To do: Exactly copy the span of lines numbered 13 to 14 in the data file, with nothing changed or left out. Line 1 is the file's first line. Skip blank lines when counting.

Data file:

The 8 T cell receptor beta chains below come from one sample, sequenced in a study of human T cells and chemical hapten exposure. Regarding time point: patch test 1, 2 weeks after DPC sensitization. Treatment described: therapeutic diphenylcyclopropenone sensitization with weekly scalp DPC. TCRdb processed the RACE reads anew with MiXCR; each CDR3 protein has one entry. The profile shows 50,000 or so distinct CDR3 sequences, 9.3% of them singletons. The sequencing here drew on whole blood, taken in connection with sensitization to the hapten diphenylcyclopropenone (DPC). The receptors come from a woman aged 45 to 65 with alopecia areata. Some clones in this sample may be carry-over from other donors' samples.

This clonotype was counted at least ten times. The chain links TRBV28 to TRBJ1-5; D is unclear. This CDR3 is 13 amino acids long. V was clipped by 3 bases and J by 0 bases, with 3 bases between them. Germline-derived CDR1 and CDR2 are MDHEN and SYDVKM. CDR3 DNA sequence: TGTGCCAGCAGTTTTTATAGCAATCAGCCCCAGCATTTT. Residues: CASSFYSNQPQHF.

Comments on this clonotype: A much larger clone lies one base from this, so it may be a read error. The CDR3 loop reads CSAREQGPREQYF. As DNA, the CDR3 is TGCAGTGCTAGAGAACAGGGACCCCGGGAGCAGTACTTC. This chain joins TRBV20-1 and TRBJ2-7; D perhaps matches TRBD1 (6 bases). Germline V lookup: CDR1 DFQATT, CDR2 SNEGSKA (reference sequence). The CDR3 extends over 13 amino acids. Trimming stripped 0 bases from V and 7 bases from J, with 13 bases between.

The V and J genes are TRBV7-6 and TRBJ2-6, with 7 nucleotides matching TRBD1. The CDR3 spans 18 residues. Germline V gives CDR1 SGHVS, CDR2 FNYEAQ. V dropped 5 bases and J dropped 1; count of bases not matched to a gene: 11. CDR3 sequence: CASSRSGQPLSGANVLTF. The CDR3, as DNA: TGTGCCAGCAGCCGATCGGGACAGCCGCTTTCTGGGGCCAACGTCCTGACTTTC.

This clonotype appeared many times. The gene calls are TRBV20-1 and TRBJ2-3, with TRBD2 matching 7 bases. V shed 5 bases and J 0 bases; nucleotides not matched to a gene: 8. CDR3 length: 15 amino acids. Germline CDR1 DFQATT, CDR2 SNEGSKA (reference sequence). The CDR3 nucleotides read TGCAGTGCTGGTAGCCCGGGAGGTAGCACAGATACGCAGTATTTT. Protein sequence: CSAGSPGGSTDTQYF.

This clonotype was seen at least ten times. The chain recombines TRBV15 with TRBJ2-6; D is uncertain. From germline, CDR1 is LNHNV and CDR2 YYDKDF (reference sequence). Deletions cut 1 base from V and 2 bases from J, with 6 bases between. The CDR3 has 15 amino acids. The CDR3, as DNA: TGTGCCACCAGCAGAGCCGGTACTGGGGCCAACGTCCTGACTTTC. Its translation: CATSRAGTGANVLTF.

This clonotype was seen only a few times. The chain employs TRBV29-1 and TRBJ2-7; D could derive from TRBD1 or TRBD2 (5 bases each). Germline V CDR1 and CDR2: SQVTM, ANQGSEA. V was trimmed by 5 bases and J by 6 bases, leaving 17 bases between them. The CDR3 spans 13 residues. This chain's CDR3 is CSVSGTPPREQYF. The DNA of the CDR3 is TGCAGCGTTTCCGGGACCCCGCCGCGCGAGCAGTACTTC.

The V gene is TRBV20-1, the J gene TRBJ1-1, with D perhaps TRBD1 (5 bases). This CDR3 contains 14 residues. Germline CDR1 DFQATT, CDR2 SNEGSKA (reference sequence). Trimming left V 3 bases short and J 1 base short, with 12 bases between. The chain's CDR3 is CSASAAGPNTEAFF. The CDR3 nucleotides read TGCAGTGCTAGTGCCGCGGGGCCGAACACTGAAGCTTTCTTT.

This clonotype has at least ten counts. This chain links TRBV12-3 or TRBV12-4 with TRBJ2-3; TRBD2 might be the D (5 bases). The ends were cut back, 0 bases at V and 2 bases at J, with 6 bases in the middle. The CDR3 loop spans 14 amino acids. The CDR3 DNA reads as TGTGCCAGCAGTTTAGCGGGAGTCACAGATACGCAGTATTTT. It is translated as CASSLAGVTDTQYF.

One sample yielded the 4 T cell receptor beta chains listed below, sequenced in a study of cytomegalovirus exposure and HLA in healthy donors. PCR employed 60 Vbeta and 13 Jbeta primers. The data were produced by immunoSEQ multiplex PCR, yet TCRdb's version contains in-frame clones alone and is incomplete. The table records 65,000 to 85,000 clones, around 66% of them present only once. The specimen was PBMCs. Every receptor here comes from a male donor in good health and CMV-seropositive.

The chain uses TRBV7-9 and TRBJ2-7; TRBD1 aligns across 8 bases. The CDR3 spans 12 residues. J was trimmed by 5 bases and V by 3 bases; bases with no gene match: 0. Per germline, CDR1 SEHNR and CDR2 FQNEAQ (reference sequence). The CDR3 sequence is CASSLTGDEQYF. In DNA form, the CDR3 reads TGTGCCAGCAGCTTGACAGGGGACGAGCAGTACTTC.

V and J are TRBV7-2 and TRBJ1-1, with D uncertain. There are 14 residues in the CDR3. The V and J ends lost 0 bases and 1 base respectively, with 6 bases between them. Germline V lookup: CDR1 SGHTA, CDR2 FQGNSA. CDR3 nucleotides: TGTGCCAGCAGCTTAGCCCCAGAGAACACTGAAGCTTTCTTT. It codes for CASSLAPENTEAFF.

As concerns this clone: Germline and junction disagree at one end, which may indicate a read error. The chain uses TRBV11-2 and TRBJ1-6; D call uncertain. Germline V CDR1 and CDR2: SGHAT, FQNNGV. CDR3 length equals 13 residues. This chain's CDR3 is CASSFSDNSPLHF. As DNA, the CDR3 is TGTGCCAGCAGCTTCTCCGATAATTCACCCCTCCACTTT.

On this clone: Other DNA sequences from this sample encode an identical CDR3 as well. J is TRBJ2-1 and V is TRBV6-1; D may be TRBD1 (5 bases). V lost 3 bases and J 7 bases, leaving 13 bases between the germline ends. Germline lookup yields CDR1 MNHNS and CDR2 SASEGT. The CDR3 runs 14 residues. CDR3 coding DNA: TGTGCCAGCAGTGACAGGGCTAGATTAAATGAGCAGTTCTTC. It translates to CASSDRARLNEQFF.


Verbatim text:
As concerns this clone: Germline and junction disagree at one end, which may indicate a read error. The chain uses TRBV11-2 and TRBJ1-6; D call uncertain. Germline V CDR1 and CDR2: SGHAT, FQNNGV. CDR3 length equals 13 residues. This chain's CDR3 is CASSFSDNSPLHF. As DNA, the CDR3 is TGTGCCAGCAGCTTCTCCGATAATTCACCCCTCCACTTT.

On this clone: Other DNA sequences from this sample encode an identical CDR3 as well. J is TRBJ2-1 and V is TRBV6-1; D may be TRBD1 (5 bases). V lost 3 bases and J 7 bases, leaving 13 bases between the germline ends. Germline lookup yields CDR1 MNHNS and CDR2 SASEGT. The CDR3 runs 14 residues. CDR3 coding DNA: TGTGCCAGCAGTGACAGGGCTAGATTAAATGAGCAGTTCTTC. It translates to CASSDRARLNEQFF.